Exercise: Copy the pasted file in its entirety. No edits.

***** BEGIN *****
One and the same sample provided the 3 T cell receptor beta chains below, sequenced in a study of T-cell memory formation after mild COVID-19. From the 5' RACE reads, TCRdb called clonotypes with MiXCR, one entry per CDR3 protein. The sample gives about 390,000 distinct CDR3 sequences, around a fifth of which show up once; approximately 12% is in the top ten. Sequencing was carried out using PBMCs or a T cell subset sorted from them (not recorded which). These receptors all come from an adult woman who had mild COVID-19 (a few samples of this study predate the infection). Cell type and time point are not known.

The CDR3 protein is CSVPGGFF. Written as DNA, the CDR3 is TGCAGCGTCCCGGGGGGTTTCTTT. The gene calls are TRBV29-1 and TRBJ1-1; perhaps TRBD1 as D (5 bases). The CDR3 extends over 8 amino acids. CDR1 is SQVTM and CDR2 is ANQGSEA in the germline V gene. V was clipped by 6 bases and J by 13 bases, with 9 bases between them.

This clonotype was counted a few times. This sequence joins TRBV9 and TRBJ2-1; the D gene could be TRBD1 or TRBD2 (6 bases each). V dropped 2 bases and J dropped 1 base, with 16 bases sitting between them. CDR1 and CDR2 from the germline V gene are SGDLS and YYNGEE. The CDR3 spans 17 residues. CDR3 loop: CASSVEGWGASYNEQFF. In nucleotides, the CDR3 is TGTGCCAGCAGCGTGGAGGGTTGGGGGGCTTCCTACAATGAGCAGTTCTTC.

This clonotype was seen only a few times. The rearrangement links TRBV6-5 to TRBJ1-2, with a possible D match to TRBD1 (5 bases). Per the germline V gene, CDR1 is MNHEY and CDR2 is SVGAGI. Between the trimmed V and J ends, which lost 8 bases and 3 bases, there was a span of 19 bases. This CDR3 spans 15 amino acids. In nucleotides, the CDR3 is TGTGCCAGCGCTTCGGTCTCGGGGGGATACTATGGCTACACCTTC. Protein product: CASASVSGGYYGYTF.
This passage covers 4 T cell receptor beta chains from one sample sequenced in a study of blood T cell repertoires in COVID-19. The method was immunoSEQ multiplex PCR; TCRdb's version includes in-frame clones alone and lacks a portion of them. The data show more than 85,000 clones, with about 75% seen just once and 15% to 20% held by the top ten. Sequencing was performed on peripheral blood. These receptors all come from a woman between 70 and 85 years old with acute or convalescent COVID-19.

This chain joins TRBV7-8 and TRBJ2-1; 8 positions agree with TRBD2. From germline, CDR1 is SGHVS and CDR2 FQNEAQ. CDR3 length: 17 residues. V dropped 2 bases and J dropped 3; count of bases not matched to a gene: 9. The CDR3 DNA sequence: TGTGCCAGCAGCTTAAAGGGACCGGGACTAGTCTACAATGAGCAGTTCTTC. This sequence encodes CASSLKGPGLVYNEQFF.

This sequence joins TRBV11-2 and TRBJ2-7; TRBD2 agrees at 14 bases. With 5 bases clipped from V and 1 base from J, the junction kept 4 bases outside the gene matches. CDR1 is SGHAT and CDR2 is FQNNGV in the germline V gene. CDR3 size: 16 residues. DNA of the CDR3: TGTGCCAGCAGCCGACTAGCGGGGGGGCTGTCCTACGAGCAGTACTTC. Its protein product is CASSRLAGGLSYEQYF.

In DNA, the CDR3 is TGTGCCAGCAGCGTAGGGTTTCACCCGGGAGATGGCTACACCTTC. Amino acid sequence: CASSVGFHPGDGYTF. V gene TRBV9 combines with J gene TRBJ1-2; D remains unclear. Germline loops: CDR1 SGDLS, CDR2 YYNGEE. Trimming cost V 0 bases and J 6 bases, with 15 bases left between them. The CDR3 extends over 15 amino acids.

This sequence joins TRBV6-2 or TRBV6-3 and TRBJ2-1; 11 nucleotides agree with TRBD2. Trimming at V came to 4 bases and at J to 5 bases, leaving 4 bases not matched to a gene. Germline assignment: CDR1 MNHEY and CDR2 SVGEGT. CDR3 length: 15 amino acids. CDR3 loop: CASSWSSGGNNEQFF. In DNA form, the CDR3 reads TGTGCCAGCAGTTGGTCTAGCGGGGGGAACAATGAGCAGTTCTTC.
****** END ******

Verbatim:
One and the same sample provided the 3 T cell receptor beta chains below, sequenced in a study of T-cell memory formation after mild COVID-19. From the 5' RACE reads, TCRdb called clonotypes with MiXCR, one entry per CDR3 protein. The sample gives about 390,000 distinct CDR3 sequences, around a fifth of which show up once; approximately 12% is in the top ten. Sequencing was carried out using PBMCs or a T cell subset sorted from them (not recorded which). These receptors all come from an adult woman who had mild COVID-19 (a few samples of this study predate the infection). Cell type and time point are not known.

The CDR3 protein is CSVPGGFF. Written as DNA, the CDR3 is TGCAGCGTCCCGGGGGGTTTCTTT. The gene calls are TRBV29-1 and TRBJ1-1; perhaps TRBD1 as D (5 bases). The CDR3 extends over 8 amino acids. CDR1 is SQVTM and CDR2 is ANQGSEA in the germline V gene. V was clipped by 6 bases and J by 13 bases, with 9 bases between them.

This clonotype was counted a few times. This sequence joins TRBV9 and TRBJ2-1; the D gene could be TRBD1 or TRBD2 (6 bases each). V dropped 2 bases and J dropped 1 base, with 16 bases sitting between them. CDR1 and CDR2 from the germline V gene are SGDLS and YYNGEE. The CDR3 spans 17 residues. CDR3 loop: CASSVEGWGASYNEQFF. In nucleotides, the CDR3 is TGTGCCAGCAGCGTGGAGGGTTGGGGGGCTTCCTACAATGAGCAGTTCTTC.

This clonotype was seen only a few times. The rearrangement links TRBV6-5 to TRBJ1-2, with a possible D match to TRBD1 (5 bases). Per the germline V gene, CDR1 is MNHEY and CDR2 is SVGAGI. Between the trimmed V and J ends, which lost 8 bases and 3 bases, there was a span of 19 bases. This CDR3 spans 15 amino acids. In nucleotides, the CDR3 is TGTGCCAGCGCTTCGGTCTCGGGGGGATACTATGGCTACACCTTC. Protein product: CASASVSGGYYGYTF.
This passage covers 4 T cell receptor beta chains from one sample sequenced in a study of blood T cell repertoires in COVID-19. The method was immunoSEQ multiplex PCR; TCRdb's version includes in-frame clones alone and lacks a portion of them. The data show more than 85,000 clones, with about 75% seen just once and 15% to 20% held by the top ten. Sequencing was performed on peripheral blood. These receptors all come from a woman between 70 and 85 years old with acute or convalescent COVID-19.

This chain joins TRBV7-8 and TRBJ2-1; 8 positions agree with TRBD2. From germline, CDR1 is SGHVS and CDR2 FQNEAQ. CDR3 length: 17 residues. V dropped 2 bases and J dropped 3; count of bases not matched to a gene: 9. The CDR3 DNA sequence: TGTGCCAGCAGCTTAAAGGGACCGGGACTAGTCTACAATGAGCAGTTCTTC. This sequence encodes CASSLKGPGLVYNEQFF.

This sequence joins TRBV11-2 and TRBJ2-7; TRBD2 agrees at 14 bases. With 5 bases clipped from V and 1 base from J, the junction kept 4 bases outside the gene matches. CDR1 is SGHAT and CDR2 is FQNNGV in the germline V gene. CDR3 size: 16 residues. DNA of the CDR3: TGTGCCAGCAGCCGACTAGCGGGGGGGCTGTCCTACGAGCAGTACTTC. Its protein product is CASSRLAGGLSYEQYF.

In DNA, the CDR3 is TGTGCCAGCAGCGTAGGGTTTCACCCGGGAGATGGCTACACCTTC. Amino acid sequence: CASSVGFHPGDGYTF. V gene TRBV9 combines with J gene TRBJ1-2; D remains unclear. Germline loops: CDR1 SGDLS, CDR2 YYNGEE. Trimming cost V 0 bases and J 6 bases, with 15 bases left between them. The CDR3 extends over 15 amino acids.

This sequence joins TRBV6-2 or TRBV6-3 and TRBJ2-1; 11 nucleotides agree with TRBD2. Trimming at V came to 4 bases and at J to 5 bases, leaving 4 bases not matched to a gene. Germline assignment: CDR1 MNHEY and CDR2 SVGEGT. CDR3 length: 15 amino acids. CDR3 loop: CASSWSSGGNNEQFF. In DNA form, the CDR3 reads TGTGCCAGCAGTTGGTCTAGCGGGGGGAACAATGAGCAGTTCTTC.